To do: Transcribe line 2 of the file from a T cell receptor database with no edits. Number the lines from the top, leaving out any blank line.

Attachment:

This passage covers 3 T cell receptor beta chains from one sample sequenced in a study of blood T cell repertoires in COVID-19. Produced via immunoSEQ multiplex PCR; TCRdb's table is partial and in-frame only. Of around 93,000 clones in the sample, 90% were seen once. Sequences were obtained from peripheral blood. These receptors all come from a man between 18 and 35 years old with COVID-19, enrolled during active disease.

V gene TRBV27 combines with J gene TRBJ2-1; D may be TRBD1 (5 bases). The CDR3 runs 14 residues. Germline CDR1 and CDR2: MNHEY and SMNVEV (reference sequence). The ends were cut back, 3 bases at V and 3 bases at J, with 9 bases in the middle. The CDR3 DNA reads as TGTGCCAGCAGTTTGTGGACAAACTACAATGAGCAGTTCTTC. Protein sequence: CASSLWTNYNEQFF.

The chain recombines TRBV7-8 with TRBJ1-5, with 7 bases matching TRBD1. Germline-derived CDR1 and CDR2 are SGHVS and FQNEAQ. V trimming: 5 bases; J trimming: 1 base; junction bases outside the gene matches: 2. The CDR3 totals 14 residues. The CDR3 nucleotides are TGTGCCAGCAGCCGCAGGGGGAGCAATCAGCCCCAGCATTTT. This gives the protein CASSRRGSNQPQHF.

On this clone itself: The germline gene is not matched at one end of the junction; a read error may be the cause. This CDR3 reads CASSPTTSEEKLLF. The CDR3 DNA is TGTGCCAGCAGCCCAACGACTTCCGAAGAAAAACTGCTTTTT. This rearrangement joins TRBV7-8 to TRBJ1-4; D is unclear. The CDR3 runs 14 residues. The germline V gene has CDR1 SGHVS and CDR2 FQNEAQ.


V gene TRBV27 combines with J gene TRBJ2-1; D may be TRBD1 (5 bases). The CDR3 runs 14 residues. Germline CDR1 and CDR2: MNHEY and SMNVEV (reference sequence). The ends were cut back, 3 bases at V and 3 bases at J, with 9 bases in the middle. The CDR3 DNA reads as TGTGCCAGCAGTTTGTGGACAAACTACAATGAGCAGTTCTTC. Protein sequence: CASSLWTNYNEQFF.